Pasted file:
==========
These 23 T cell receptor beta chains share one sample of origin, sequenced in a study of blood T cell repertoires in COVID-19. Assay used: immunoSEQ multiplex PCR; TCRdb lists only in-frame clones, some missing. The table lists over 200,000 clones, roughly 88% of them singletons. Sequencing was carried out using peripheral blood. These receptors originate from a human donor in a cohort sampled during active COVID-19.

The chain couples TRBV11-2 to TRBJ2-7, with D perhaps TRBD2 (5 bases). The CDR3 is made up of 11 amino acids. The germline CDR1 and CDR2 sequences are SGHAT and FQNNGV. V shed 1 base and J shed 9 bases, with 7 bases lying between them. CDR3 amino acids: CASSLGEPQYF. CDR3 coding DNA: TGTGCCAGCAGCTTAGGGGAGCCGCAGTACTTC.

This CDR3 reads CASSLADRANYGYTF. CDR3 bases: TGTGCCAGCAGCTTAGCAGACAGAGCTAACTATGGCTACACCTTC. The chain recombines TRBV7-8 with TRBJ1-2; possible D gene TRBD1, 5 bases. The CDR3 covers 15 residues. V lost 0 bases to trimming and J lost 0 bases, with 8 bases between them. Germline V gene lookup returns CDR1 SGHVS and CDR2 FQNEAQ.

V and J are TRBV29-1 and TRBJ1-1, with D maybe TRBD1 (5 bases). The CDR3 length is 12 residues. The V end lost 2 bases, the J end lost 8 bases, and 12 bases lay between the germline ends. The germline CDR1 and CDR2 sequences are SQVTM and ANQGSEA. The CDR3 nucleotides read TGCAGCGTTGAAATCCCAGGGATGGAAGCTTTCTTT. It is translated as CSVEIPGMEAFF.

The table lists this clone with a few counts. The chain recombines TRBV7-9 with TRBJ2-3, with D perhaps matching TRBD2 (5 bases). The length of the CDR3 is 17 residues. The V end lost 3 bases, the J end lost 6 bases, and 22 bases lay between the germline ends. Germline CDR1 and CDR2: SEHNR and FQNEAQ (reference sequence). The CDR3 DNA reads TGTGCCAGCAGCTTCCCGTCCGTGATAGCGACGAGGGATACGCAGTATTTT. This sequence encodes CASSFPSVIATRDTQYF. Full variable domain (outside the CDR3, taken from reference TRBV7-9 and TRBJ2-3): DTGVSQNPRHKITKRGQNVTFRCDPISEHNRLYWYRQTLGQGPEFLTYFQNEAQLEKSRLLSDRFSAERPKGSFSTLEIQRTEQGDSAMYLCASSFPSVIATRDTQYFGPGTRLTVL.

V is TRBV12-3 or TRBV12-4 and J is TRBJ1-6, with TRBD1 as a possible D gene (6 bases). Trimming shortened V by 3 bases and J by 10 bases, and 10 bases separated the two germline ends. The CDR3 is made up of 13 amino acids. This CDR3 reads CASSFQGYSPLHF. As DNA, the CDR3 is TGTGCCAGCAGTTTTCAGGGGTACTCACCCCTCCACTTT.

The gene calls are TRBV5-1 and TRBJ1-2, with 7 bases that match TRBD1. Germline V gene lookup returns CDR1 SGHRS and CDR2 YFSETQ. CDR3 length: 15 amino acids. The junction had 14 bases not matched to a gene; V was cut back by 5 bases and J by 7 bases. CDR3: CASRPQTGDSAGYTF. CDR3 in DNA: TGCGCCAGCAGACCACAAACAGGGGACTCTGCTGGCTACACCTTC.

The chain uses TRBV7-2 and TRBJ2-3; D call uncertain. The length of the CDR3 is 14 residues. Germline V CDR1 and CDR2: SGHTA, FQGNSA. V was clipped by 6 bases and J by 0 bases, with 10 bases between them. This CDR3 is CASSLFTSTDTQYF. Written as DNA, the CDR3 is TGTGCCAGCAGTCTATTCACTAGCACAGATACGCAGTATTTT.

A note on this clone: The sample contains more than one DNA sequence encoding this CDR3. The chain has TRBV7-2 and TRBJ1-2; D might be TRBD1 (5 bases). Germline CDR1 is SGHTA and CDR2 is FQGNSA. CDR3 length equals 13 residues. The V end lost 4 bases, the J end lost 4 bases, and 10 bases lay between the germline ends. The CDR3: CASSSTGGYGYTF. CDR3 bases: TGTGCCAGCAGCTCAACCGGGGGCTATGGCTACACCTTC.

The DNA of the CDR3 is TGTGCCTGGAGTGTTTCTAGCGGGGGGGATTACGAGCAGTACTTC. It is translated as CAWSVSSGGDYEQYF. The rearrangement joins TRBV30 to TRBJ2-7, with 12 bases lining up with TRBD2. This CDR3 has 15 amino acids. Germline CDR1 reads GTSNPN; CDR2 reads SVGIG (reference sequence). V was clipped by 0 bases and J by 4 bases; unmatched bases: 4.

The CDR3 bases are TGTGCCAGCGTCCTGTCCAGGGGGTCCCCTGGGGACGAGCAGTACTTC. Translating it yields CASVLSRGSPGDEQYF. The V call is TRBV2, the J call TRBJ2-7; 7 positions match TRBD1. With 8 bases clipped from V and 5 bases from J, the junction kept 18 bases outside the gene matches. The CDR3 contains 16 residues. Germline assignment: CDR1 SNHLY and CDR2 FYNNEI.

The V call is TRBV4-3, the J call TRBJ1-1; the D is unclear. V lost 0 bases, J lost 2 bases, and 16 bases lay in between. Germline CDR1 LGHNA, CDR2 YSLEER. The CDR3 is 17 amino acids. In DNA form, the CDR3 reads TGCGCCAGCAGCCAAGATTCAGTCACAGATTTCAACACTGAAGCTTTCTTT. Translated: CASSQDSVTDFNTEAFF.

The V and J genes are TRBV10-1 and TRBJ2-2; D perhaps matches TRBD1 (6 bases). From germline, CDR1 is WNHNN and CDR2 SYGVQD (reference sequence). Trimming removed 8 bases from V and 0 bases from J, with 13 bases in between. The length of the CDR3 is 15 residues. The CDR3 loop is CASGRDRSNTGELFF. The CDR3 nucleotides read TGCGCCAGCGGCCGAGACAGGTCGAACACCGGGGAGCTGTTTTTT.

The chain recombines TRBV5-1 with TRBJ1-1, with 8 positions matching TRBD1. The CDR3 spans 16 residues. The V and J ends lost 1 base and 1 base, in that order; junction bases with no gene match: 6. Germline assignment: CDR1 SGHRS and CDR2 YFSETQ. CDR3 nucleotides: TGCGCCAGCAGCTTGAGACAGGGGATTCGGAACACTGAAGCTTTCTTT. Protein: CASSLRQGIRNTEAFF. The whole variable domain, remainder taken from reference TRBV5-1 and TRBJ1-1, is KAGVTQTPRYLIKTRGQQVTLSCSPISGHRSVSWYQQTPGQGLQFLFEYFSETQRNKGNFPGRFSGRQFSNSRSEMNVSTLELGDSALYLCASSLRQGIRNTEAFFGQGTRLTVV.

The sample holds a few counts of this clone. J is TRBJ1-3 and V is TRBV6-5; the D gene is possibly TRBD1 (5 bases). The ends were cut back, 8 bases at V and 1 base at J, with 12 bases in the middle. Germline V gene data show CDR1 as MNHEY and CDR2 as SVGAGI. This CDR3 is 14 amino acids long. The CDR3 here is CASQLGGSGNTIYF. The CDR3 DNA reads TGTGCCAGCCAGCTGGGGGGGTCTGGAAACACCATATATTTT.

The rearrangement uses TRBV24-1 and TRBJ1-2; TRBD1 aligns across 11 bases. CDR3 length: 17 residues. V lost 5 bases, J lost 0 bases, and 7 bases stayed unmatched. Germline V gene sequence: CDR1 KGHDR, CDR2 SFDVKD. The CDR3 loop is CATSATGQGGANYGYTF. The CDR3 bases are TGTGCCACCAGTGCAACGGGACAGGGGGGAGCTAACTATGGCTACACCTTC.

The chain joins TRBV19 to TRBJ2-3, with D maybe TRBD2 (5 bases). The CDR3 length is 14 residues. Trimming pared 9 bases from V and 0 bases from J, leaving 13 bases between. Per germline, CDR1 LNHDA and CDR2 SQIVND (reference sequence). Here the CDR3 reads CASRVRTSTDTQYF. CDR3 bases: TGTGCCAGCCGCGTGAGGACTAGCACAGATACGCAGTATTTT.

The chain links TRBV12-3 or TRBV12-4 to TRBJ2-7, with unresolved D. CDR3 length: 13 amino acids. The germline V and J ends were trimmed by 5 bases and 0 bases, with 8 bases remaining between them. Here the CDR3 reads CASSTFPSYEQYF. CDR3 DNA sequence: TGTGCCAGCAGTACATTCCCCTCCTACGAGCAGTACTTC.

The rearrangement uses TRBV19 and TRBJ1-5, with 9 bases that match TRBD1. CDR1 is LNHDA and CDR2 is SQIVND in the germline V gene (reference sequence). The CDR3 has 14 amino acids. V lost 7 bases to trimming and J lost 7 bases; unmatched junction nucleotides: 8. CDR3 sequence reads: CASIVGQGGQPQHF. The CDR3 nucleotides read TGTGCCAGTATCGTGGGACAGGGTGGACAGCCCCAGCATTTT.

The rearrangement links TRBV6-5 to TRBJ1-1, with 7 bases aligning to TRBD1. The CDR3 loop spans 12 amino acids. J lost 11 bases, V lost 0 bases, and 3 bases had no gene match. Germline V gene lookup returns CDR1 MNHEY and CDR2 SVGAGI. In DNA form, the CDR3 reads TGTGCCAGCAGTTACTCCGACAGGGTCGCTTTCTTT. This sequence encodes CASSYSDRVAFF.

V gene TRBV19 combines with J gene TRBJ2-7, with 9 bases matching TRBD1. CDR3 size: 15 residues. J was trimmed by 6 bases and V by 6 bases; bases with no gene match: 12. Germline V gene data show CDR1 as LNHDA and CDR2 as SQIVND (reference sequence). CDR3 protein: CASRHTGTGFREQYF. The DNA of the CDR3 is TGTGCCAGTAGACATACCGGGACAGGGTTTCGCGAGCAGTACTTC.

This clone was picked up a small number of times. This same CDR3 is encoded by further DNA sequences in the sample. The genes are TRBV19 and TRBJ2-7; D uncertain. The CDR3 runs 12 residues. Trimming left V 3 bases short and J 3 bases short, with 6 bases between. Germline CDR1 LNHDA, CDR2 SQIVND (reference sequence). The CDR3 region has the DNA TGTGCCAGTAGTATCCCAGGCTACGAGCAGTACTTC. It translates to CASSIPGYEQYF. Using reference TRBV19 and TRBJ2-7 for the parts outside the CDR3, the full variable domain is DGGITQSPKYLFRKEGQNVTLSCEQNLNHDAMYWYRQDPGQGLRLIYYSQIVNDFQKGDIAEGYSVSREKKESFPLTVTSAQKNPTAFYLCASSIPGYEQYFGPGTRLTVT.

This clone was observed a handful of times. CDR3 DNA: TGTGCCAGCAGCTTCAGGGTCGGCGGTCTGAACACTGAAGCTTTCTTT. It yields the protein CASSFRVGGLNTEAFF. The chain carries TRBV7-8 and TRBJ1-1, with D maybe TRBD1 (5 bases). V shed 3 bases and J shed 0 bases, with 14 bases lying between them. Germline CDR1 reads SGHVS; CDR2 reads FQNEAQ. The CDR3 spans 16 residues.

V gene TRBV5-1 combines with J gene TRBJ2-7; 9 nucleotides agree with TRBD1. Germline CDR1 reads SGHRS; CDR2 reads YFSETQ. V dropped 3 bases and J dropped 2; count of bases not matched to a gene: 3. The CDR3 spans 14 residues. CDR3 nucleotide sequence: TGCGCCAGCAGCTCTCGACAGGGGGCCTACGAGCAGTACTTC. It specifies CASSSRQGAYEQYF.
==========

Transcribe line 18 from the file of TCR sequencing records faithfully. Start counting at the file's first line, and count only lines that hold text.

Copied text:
The chain links TRBV12-3 or TRBV12-4 to TRBJ2-7, with unresolved D. CDR3 length: 13 amino acids. The germline V and J ends were trimmed by 5 bases and 0 bases, with 8 bases remaining between them. Here the CDR3 reads CASSTFPSYEQYF. CDR3 DNA sequence: TGTGCCAGCAGTACATTCCCCTCCTACGAGCAGTACTTC.